AS blazing fires continue to rip through Namibia’s informal settlement townships, locals are warned to refrain from building their house structures with materials that are not fire rated and fire resistant.
A lack of land, housing, denial of access to electricity and adequate water are the contributing factors of serious fire hazards in the informal settlements.
According to City of Windhoek Spokesperson Lydia Amutenya , the key intervention to reduce the risk is to formalize the informal settlements and improvement of the socio-economic situation that prevails in such areas although the formalization is an expansive development and can only be address, if funds are available.
“The housing materials catch fire easily, burn faster as a lot of house contents are stored, and the spread is further aided by the uncontrolled structure distances of these dwellings. Furthermore, the topography poses a challenge to both the residents and the emergency responders, as the roads are narrow and or too steep for a fire engine to arrive to their rescue when there are roads, and worst scenario there is literally no access for emergency vehicles. Some community members also call the wrong number as such prolonging the response time of the emergency workers,” Amutenya said.
A Windhoek mother, Hildie Naris, 27, lost her son, Fabiano aged four and her three month old daughter Genesis in June in a shack fire incident. Narrating the events that unfolded on that fateful day at their Katutura home, Naris said she left her children sleeping when she went to her friend, a few meters away from her house.
“My family members were in the main house when my three-year-old nephew, who still cannot properly talk came and directed them to the burning shack. To date, we have not beeb informed of what the actual cause of the fire but we understand a boy from our neighbour’s house accidentally set the shack on fire. When I got here, I could hear my son crying, his sister was already engulfed in fire. I tried to help but the fire was too much and there was nothing I could do to save my babies,” Naris said, holding back tears.
She and the father of her children are currently receiving counseling. The family has since received assistance from church and city of Windhoek municipality as well as city police.
“God gives and he takes. I just want to encourage people going through the same to be strong. Although public members have pledged to support us, they have not done much to assist but my family has been very supportive and I am blessed with wonderful church members whose encouragement has given me hope,” Naris said.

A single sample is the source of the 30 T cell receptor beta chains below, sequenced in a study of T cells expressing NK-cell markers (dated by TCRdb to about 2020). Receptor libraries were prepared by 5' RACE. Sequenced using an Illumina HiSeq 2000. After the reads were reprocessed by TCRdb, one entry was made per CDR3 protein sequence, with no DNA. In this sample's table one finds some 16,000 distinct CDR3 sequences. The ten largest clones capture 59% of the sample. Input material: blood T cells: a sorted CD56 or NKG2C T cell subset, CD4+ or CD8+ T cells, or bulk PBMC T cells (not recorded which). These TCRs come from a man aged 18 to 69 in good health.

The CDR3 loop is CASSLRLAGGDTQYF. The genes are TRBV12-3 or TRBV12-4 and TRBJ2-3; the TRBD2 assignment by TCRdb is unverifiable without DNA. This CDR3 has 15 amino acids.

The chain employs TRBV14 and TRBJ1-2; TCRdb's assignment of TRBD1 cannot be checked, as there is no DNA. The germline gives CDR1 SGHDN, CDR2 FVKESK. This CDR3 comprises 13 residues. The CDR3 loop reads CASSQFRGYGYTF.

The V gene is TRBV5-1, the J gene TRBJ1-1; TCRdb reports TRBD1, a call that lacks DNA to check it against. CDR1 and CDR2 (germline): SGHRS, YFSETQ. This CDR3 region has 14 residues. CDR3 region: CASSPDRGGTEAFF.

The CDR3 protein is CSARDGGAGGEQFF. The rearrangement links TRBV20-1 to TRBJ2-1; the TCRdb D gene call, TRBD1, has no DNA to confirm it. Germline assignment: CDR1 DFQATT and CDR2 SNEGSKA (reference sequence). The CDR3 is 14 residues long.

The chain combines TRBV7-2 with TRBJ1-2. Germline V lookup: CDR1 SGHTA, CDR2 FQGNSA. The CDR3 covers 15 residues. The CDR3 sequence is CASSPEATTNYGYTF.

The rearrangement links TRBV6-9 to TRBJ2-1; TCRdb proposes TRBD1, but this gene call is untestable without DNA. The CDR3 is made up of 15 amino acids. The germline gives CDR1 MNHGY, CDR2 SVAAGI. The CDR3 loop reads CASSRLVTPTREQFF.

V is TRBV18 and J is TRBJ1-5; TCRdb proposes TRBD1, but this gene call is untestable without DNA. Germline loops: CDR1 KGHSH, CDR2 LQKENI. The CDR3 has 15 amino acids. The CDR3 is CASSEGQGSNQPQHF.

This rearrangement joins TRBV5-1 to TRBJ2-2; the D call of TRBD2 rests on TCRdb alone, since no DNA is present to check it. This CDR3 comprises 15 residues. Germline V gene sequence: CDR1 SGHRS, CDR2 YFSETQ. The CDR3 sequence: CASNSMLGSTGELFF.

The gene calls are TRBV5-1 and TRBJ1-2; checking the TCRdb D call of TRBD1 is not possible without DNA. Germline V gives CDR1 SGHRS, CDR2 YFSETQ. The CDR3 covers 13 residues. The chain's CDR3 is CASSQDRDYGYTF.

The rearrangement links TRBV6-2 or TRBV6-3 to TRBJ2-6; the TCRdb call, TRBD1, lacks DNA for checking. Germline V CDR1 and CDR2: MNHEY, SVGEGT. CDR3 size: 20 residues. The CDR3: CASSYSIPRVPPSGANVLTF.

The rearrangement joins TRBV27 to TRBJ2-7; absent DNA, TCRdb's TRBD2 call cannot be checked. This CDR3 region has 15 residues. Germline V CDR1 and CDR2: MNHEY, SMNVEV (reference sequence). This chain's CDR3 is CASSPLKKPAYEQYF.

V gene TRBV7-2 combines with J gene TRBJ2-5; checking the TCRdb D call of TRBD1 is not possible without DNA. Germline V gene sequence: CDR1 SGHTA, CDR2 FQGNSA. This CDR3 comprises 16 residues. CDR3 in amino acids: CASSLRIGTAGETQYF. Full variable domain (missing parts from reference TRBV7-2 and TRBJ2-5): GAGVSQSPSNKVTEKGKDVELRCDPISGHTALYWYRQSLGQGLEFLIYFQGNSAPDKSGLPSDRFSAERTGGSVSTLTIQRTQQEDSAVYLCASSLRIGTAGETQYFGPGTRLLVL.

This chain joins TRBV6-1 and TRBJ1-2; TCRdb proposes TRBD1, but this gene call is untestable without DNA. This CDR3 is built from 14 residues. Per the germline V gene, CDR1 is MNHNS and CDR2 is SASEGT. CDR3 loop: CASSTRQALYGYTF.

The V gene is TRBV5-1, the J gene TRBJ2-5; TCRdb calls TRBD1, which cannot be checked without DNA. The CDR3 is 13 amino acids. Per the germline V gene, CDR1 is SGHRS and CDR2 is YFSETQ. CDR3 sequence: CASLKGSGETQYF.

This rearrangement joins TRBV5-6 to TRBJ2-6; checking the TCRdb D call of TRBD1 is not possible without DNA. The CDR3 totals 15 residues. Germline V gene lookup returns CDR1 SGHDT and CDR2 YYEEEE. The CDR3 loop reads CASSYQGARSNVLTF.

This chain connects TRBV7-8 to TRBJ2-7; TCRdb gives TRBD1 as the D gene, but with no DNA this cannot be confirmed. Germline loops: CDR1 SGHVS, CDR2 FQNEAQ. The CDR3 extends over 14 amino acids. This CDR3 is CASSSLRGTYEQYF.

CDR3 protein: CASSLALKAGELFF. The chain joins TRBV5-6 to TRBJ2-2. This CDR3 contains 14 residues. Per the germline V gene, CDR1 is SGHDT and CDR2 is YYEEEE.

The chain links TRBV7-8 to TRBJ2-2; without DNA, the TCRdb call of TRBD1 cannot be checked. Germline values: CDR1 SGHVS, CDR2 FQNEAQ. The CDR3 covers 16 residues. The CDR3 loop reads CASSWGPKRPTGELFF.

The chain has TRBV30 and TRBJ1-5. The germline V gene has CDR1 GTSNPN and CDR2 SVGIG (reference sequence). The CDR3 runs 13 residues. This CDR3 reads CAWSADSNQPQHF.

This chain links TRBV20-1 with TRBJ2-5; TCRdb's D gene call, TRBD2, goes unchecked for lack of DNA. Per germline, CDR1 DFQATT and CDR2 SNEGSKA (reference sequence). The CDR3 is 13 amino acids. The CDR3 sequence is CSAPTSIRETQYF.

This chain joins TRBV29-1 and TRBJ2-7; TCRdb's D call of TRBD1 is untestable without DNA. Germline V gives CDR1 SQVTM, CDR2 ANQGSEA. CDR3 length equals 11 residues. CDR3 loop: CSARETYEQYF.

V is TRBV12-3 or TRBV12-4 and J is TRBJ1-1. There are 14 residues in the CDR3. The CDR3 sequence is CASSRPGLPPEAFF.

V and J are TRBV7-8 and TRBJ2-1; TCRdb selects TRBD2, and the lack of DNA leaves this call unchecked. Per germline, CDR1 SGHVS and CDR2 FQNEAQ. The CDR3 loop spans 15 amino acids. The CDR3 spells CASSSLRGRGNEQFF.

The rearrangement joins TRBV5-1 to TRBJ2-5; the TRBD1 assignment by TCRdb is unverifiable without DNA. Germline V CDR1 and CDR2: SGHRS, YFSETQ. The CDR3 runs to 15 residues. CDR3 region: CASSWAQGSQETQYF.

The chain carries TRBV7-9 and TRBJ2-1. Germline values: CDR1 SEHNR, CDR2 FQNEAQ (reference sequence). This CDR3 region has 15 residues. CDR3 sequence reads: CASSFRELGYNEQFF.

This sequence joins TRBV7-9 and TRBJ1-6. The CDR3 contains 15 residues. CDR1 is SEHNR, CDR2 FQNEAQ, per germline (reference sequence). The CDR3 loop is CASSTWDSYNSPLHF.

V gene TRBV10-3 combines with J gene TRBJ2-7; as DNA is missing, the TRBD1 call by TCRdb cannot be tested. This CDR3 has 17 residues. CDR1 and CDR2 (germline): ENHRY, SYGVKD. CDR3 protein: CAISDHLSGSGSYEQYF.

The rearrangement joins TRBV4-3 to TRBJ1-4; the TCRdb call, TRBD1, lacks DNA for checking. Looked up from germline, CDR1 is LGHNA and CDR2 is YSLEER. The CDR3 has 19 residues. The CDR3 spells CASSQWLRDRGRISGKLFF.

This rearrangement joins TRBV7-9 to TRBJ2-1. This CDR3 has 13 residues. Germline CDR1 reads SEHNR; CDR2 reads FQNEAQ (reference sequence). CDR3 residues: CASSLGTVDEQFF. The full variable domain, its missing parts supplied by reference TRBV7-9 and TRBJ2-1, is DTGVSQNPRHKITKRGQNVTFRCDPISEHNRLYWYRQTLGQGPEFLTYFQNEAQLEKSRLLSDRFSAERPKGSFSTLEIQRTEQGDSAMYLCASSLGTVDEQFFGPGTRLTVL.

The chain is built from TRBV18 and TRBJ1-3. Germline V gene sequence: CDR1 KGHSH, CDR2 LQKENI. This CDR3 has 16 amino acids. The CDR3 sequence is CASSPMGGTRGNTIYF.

City of Windhoek’s observation on shack fire contributions:
• Leaving pots unattended while cooking indoors
• Failure to put out open flames before going to bed
• Gas and paraffin stoves, which are poorly maintained
• Candles used for lighting
• Illegal Electricity connection (Overloading)
• Wood heating homemade apparatus.
• Arson cases as a result of domestic violence
• Intoxication from alcohol or illegal substance
• Smoking in bed
• Lack of supervision of under aged children or leaving children alone in shack
A total 184 shack fires were reported between July 2018 and July 2019 alone. This year, only two fire fatalities were recorded in Windhoek although hundreds were left homeless.
Amutenya stressed that the Municipality does not compensate fire victims, however certain conditions dictate if one qualifies for the basic humanitarian assistance such as providing of blankets and mattress or a tent. One tent per household may be given for temporary shelter if the affected household consists of ten members or more. It is returnable.
The Fire Chief of the Walvis Bay Municipality, Dennis Basson on his part said that 14 shack fires were reported this year at the town.
“Residents mostly neglect to put stoves and hot appliances off when they leave the shacks and houses. Children in most cases prepare food themselves and it happens that because of the incorrect handling of these appliances, they put the kitchen on fire. We must remember that a shack is an illegal structure and is in the first place not allowed to be used as a place to reside in. Fire personnel are guiding these residents to maintain safety distances between these shacks,” He said.
Meanwhile, City Police Spokesperson Fabian Amukwele cautioned parents to avoid leaving young children unsupervised.
“Parents should at all times ensure that there is a strong supervisory system. City police is now engaging in community policing, where we do follow ups on reported cases, engaging with affected family members and so forth,” Amukwelele said.